>>>For Sunday, Elsa S. Customer suggests Gambit (In Classics: It’s VCR-riffic!). It’s mighty tricky to steal a priceless antiquity from under a savvy collector’s very nose, but Harry Dean (Michael Caine) has the perfect plan: slick, efficient, and downright elegant in its smoothness. The trouble is, plans are just plans; reality is sticky, slapdash, and downright clumsy. For the first few minutes, we’re stuck watching this airless cliché play out with all the originality of a an early Hollywood serial… but hang in there! Once Harry’s impossibly perfect plan collides with actual human beings, things go haywire, and we get the pleasure of seeing how little a plan is worth.
New Releases this week at Videoport: Trust (“ripped from today’s headlines” thriller about a young girl targeted by one of those cartoonishly-evil online predators Jamie Lee Curtis keeps warning everyone about, this one’s actually got a great cast [Clive Owen, Catherine Keener, Viola Davis] and was directed by David Schwimmer, of all people), Rio(a mild-mannered domesticated parrot [Jesse Eisenberg, in the role he was born to play] follows the birdgirl of his dreams [Anne Hathaway] to the titular South American paradise in this animated comedy starring the voices of the likes of Jane Lynch, Jamie Foxx, and Wanda
Sykes), Soul Surfer (a young surfer girl summons the strength to surf again after a shark bit off her arm while surfing!!?!?; man, I would take up another sport at that point…maybe philately…), ‘Eastbound and Down’- Season 2 (F&@K YEAH! Kenny Powers, the world’s foulest, funniest, most washed-up baseball player returns, with his unquenchable quest for a return to former glory [and sex, and drugs, and more sex] taking him south of the border to terrorize the Mexican leagues), My Dog Tulip (Christopher Plummer lends his voice to this animated heartwarmer/breaker about a crusty old writer who adopts an abandoned German shepherd), The Perfect Game (for lovers of inspirational true stories, baseball, and cute little kids comes this based on a true story story about the hopelessly-underdoggy 1957 little league from Monterey, Mexico that, well, I did say “inspirational,” right?), ‘The United States of Tara’- season 3 (the final season [it got cancelled] of this acclaimed series about a housewife [the ever-fascinating Toni Colette] with three personalities), Stake Land (a teen boy and his guardian brave the landscape of a vampire plague-decimated America in this horror/action movie described by Geek Chorus member Gerald W. as “The Road, but with vampires”), Tracy Morgan: Black and Blue (’30 Rock”s utterly bananas Morgan gets his own HBO special, presumably where he does not say something terribly homophobic…), Ironclad (an overqualified cast [Paul Giamatti, Jason Flemyng, Brian Cox] fill out the cast of this medieval action flick about those so-hot-right-now Knights Templar defending a castle, etc), Dylan Dog: Dead of Knight (former Superman Brandon Routh takes a step or three down, playing an Americanized version of a little-know Italian comic book supernatural detective; poor little Brandon…)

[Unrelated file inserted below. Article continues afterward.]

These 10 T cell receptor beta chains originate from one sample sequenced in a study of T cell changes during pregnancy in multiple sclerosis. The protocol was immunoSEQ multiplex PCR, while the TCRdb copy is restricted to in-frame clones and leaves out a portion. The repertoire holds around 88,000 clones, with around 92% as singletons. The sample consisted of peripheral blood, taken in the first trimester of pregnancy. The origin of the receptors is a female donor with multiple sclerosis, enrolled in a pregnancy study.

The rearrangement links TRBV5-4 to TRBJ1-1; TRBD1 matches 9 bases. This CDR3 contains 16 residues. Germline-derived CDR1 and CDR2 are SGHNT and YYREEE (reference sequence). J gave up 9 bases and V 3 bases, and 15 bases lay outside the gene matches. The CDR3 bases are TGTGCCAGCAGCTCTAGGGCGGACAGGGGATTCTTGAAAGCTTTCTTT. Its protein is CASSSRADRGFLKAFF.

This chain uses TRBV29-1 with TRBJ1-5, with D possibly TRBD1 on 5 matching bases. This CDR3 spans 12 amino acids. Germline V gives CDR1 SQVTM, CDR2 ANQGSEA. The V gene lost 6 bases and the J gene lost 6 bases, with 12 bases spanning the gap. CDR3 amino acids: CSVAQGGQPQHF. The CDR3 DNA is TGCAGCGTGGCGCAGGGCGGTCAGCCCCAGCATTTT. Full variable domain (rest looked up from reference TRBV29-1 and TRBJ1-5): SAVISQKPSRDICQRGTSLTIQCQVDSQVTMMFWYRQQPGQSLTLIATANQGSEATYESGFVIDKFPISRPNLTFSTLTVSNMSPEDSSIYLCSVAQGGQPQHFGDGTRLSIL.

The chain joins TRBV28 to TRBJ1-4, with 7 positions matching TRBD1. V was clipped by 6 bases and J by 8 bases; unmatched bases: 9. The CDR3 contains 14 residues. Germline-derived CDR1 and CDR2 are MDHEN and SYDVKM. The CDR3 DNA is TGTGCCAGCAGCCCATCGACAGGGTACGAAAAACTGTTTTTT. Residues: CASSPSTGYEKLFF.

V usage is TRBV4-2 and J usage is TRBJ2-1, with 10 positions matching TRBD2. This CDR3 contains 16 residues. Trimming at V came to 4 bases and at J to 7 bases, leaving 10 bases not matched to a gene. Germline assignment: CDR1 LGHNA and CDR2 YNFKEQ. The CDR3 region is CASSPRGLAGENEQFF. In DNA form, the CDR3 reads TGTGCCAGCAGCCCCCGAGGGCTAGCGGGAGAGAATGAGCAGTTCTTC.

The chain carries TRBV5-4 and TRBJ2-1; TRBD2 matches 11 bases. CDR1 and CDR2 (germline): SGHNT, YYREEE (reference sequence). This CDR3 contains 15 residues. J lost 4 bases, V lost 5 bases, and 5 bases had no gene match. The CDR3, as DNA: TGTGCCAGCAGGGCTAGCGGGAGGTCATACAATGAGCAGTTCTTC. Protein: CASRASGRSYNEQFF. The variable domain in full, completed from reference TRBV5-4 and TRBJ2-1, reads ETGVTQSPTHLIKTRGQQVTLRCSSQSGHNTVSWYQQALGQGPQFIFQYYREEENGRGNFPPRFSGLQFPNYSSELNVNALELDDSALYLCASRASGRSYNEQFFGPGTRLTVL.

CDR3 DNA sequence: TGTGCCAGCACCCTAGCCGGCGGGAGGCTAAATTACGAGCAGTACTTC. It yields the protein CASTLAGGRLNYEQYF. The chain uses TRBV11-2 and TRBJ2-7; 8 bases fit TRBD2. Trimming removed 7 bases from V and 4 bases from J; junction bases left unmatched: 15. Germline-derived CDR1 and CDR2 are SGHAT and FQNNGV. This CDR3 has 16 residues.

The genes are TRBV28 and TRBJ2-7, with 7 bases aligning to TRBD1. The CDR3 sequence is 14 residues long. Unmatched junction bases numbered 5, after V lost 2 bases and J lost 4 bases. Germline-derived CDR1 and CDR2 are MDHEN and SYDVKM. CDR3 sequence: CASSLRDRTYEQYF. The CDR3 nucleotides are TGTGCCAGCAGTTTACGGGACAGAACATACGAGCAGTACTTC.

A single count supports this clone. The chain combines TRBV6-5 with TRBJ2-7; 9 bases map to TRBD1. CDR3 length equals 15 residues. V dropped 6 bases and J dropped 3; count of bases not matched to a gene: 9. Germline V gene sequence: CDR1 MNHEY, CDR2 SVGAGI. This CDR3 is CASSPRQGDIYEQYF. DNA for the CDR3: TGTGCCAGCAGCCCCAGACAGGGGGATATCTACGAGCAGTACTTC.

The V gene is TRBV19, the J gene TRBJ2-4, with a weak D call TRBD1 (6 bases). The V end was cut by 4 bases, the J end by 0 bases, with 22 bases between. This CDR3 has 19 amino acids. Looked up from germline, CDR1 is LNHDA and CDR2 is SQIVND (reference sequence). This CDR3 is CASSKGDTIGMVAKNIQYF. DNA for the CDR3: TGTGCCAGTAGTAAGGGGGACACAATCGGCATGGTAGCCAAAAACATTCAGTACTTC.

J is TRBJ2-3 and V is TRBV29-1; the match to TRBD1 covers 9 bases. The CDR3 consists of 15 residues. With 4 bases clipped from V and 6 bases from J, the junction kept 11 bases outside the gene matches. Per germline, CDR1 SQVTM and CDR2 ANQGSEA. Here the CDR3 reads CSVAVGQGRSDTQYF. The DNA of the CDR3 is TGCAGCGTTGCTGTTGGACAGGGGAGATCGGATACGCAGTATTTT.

New Arrivals this week at Videoport: Mystery Science Theater 3000: The Gamera Movies!!! (after years of legal wrangling, TOHO has finally relented and these five, count ’em five,
episodes of MST3k starring Joel, the ‘bots and everybody’s favorite giant, flying, flame-breathing moster turtle! There’s Gamera, Gamera vs. Barugon, Gamera vs. Gaos, Gamera vs. Guiron, and Gamera vs. Zigra!), Road to Bali (Bob Hope, Bing Crosby and Dorothy Lamour bring their musical comedy schticks along on this trip to the tropics), Don’t Drink the Water (a young Woody Allen wrote the play this Jackie Gleason spy comedy is based on; Jackie and family are the ugliest Americans the world has ever seen, mistaken abroad for the worst spies the world has ever seen), Jeff Dunham: Arguing with Myself (the massively-popular, vaguely-racist ventriloquist comes to Videoport’s Comedy section!), Ice Blink (documentary about a family circumnavigating the globe [by way of the Arctic] in their 25 foot sailboat; “Have you ever reached out and touched a glacier?” Well, no- in fact I have not…)
New Arrivals on Blu Ray this week at Videoport: Amelie.